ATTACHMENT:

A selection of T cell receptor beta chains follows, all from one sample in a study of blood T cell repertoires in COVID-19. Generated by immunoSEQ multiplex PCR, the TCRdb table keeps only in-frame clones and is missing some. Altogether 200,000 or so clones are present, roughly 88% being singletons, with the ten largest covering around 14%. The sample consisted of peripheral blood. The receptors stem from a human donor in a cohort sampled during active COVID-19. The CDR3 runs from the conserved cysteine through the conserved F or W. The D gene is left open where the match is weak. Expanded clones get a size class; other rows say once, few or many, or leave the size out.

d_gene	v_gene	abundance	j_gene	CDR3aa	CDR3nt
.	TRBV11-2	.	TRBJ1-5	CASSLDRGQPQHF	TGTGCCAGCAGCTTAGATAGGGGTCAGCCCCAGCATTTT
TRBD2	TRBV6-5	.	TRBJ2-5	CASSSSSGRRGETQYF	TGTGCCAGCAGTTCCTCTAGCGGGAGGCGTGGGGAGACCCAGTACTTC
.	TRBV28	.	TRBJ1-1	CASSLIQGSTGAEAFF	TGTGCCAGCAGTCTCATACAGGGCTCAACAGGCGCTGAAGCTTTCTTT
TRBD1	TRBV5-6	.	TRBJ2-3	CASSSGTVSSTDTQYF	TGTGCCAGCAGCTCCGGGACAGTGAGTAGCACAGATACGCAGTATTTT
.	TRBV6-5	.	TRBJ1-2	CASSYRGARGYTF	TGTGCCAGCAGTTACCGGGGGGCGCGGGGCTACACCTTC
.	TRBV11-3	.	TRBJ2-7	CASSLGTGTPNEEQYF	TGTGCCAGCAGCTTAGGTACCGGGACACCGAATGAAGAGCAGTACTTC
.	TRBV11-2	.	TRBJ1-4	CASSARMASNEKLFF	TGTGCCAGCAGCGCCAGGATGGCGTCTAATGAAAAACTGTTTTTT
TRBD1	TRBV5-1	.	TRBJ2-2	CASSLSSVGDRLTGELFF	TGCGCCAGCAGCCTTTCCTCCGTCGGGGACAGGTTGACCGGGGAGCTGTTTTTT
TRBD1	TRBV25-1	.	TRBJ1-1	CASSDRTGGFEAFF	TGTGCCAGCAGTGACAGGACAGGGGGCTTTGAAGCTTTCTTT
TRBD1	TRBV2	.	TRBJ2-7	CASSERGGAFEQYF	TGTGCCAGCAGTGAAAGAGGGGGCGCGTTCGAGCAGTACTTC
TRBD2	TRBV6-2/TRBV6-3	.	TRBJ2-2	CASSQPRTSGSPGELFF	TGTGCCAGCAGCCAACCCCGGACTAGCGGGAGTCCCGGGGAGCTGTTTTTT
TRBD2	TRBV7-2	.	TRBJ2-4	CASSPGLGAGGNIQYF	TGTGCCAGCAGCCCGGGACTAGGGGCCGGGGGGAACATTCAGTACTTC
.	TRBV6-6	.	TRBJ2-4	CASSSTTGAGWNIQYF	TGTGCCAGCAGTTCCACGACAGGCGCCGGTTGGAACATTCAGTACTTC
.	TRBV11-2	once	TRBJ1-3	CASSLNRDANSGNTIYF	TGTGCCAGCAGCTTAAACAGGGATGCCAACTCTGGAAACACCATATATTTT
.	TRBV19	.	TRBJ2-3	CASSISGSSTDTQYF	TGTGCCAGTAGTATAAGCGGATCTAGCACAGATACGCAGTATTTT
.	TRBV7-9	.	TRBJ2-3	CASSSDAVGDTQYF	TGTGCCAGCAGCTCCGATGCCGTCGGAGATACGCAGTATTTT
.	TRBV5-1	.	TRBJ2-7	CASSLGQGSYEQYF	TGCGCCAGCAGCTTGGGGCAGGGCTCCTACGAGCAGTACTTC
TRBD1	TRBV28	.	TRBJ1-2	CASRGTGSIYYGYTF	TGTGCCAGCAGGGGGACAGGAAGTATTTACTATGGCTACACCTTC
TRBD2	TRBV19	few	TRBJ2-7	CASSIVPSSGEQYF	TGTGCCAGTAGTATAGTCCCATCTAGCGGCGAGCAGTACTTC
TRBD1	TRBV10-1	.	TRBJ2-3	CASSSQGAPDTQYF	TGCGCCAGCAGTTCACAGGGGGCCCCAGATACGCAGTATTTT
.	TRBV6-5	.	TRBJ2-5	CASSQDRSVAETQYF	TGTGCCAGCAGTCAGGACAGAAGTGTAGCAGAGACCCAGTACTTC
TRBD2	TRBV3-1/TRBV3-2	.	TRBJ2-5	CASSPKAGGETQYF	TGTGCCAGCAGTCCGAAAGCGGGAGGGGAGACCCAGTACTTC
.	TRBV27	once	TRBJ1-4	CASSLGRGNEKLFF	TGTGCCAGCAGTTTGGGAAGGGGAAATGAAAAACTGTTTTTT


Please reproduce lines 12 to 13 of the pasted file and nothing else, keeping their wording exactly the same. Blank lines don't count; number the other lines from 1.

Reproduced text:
TRBD1	TRBV2	.	TRBJ2-7	CASSERGGAFEQYF	TGTGCCAGCAGTGAAAGAGGGGGCGCGTTCGAGCAGTACTTC
TRBD2	TRBV6-2/TRBV6-3	.	TRBJ2-2	CASSQPRTSGSPGELFF	TGTGCCAGCAGCCAACCCCGGACTAGCGGGAGTCCCGGGGAGCTGTTTTTT